TABLE 3 presents the balance of the labeled nitrogen, applied at the rate of 63 kg ha-1 with a 15N enrichment of 11.7 atom % excess. This is a commonly applied N rate for this type of soil. Due to all variabilities which contribute in the calculation of these final values of Ndff, in three of the eight replicates we found more than 63 kg ha-1 of N in plant and soil (R3, R4 and R6). On the average, however, the balance seems reasonable. The line NOC (TABLE 3) represents the amounts of N needed to close the balance. NOC includes also the 50-100 cm soil layer and the rhizome, which were not sampled. However, part of the N of the rhizome and of the root system are in the SOMi (SOM4 >SOM5 >SOM3 >SOM1) fractions. The light organic fraction SOM1 presents the least amount of 15N, indicating that very little of the fresh organic matter was present in the soil after harvest. SOM2 did not present 15N, as expected since it is constituted mostly of sand. SOM3 and SOM5 , the first related to silt and the second to solution after clay centrifugation, present similar amounts of 15N, however about one third less than SOM4, related to the clay precipitated by centrifugation. There is very little data in the literature, for tropical soils, to be compared with the SOMi data of TABLE 3. Feller & Beare (1997) discuss some of these, and state that the "organo-clay complex" that corresponds to SOM5, has a predominance of amorphous OM, which acts cementing the clay matrix, being, therefore, a very strongly bound form of OM.



Figure 5 gives an average overview of the distribution of the nitrogen in the sampled compartments. The cane shoot presents 252.3 kg ha-1, of which 39.9 are derived from the applied fertilizer, and 212.4 come from the soil, and possibly from non-symbiotic nitrogen fixation, as suggested by Urquiaga et al. (1992). The soil pool is large, corresponding to 7660.4 kg ha-1, of which 20.4 were added through fertilization. This addition corresponds to 0.27%, which after one year (at harvest) presented a very low enrichment of 0.038 atom excess 15N, making it more difficult to follow its fate for the next cropping season. As already said, the soil fractionation in five compartments indicates that most of the soil N derived from the fertilizer is in the fraction SOM4 (11.3 kg ha-1) that is the fraction obtained by wet seaving in the range 0 to 50 mm. Fraction SOM1 (2.4 kg ha-1), the floating fraction in the range 200 to 2000 mm, is not so expressive as it should be, since it includes fresh organic matter, mainly from roots and rhizome. It presented, however, the highest 15N enrichment of all fractions: 0.443 atom excess.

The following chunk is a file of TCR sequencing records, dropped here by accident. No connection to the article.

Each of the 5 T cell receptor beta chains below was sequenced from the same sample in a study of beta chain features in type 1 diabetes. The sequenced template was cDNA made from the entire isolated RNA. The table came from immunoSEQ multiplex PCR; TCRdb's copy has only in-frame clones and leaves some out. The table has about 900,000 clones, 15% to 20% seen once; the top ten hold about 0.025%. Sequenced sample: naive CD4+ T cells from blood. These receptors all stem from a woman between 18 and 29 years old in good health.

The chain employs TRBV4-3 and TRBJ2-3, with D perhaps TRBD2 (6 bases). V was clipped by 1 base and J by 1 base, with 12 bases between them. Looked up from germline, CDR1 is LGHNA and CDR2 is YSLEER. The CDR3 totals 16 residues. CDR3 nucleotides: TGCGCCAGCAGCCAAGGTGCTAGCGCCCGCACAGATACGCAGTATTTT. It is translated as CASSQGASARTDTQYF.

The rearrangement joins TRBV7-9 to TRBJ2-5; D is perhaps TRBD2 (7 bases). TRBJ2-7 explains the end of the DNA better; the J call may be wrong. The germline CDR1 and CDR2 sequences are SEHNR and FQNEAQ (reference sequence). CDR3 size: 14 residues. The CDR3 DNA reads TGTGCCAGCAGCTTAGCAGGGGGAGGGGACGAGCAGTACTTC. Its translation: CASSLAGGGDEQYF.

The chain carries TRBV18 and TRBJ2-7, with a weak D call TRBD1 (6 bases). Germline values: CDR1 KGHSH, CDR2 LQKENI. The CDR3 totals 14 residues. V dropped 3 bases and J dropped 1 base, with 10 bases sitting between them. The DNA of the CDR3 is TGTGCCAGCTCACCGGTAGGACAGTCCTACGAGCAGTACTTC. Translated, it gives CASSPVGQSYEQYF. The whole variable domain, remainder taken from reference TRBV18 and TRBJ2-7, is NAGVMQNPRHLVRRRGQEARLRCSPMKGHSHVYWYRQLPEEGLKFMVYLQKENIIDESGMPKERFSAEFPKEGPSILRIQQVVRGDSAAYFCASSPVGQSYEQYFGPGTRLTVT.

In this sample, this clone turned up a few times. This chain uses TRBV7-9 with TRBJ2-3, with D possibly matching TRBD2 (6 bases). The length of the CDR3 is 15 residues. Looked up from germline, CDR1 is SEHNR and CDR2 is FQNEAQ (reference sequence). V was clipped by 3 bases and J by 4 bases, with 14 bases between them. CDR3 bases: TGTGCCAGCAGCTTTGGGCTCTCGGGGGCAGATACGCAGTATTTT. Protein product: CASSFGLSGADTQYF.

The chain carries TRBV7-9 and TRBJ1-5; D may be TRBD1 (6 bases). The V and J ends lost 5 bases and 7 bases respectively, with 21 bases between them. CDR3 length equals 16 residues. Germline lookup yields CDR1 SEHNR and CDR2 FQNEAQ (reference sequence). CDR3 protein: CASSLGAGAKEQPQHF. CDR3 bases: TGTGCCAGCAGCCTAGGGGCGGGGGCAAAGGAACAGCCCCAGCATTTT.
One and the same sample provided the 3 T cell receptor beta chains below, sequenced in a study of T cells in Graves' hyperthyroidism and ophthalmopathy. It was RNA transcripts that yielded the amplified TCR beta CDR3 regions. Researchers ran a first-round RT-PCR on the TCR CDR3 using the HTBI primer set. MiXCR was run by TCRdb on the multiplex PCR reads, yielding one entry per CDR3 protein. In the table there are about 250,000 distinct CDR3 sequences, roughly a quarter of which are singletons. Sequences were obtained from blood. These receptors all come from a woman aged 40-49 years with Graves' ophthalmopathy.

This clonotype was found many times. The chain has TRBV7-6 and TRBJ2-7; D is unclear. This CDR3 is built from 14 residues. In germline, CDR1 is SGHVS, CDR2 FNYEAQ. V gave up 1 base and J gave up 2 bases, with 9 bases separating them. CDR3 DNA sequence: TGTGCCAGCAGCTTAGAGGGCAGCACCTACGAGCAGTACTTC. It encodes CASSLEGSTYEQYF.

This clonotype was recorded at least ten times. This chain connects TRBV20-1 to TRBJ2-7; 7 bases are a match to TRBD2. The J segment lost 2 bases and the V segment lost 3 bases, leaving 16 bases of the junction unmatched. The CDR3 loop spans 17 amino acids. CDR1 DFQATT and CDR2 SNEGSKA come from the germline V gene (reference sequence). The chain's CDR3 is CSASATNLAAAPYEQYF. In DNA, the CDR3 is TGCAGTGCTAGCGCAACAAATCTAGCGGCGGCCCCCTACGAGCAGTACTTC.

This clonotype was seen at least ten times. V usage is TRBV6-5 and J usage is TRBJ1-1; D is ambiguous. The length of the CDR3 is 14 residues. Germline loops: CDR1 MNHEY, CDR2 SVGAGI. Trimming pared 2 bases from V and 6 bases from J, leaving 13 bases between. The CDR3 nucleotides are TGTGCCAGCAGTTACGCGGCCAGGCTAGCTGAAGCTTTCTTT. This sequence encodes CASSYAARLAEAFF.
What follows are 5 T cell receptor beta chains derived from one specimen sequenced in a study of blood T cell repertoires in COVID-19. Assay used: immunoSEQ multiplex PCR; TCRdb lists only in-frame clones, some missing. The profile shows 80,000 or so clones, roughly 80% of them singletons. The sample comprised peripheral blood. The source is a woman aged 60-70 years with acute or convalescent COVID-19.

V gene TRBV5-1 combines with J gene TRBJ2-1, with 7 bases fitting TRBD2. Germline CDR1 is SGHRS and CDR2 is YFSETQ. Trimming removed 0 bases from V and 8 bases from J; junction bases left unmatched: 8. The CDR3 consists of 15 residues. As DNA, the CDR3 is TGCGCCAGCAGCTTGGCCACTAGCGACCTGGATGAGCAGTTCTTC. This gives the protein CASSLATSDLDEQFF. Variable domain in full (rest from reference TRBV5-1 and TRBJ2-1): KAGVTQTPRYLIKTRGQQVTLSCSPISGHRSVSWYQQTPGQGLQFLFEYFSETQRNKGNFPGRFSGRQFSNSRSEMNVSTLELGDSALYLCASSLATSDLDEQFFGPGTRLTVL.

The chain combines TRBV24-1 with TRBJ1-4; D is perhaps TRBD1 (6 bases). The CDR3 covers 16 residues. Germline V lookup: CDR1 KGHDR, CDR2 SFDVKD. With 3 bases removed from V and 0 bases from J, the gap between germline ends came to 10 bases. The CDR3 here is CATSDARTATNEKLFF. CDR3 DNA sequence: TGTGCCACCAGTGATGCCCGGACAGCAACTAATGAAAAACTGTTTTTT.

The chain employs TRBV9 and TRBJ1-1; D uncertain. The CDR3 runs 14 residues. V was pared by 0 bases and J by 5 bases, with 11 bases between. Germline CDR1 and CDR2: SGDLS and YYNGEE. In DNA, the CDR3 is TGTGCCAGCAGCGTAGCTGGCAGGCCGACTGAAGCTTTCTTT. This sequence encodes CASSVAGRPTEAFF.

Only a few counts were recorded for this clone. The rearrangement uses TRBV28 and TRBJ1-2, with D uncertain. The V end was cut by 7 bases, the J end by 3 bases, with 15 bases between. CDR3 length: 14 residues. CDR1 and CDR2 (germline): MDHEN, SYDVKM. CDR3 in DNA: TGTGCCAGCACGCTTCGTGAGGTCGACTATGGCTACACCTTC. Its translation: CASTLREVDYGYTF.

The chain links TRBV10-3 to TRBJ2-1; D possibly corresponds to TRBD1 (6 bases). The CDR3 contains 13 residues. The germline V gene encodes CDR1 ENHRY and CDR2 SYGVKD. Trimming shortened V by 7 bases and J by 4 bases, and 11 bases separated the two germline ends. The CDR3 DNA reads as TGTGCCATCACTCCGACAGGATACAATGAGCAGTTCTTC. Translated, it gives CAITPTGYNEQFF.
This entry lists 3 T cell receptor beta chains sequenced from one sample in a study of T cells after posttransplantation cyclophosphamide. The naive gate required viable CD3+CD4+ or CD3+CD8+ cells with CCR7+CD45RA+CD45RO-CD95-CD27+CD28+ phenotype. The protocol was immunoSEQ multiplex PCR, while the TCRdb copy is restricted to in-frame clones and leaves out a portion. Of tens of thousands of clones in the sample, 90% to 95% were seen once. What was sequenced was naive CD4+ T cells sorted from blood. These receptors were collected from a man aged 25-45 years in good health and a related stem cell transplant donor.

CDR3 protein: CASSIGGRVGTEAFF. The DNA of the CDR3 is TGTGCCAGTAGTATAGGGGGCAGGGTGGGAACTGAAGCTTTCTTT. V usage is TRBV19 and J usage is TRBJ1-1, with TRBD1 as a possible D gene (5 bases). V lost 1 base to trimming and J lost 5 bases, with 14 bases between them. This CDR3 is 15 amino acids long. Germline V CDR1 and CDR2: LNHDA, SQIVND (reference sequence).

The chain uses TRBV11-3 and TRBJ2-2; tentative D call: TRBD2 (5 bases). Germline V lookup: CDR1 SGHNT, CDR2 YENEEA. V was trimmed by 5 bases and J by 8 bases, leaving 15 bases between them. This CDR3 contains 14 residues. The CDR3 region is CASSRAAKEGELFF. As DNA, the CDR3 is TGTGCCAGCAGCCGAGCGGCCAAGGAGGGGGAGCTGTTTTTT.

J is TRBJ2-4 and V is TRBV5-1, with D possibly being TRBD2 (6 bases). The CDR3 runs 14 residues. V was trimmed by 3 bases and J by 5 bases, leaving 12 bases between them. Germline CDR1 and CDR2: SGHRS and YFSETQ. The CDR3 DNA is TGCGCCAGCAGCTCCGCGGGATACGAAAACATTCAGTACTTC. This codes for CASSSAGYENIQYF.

The efficiency of the plant in using fertilizer N was extremely high, of the order of 60%. According to Trivelin et al. (1996) the efficiency seldomly overcomes 40%. Our high efficiency is due to the form of application, which was in solution, well distributed at the base of each row meter, when plants were sprouting and, therefore, with a significantly well developed root system. One day after label application the crop received a rain of 13.5 mm, which helped its homogenization, absorption, and was not sufficient to leach N to greater depths.

Nitrogen in other not measured compartments NOC, shown in TABLE 3, had a very low mean, not significantly different from zero, and presented, therefore, an extremely high CV, which has no scientific meaning. It is a result of the variabilities of the N data in all other measured compartments. Leaching was not measurable, which is also an exception since in many other situations it can reach values of the order of 15 kg ha-1 of total soil N, with little contribution from the fertilizer (3.0 kg ha-1), as reported by Reichardt et al., (1982).



To FAPESP, S.P., Brazil, Research Contract 97/10327-2, to CNPq and IAEA, Vienna, Austria, Research Contract BRA-9031, for financial support.



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Received March 22, 2000



1Compartment: plant stalk (cane), straw, tip, rhizome, root]; soil (SOM1, SOM2,.... SOM5); fertilizer; leacheate; other losses. In the case of sugar cane, the sum of straw (old dry leaves) and tips (green leaves and apical gem) is called trash.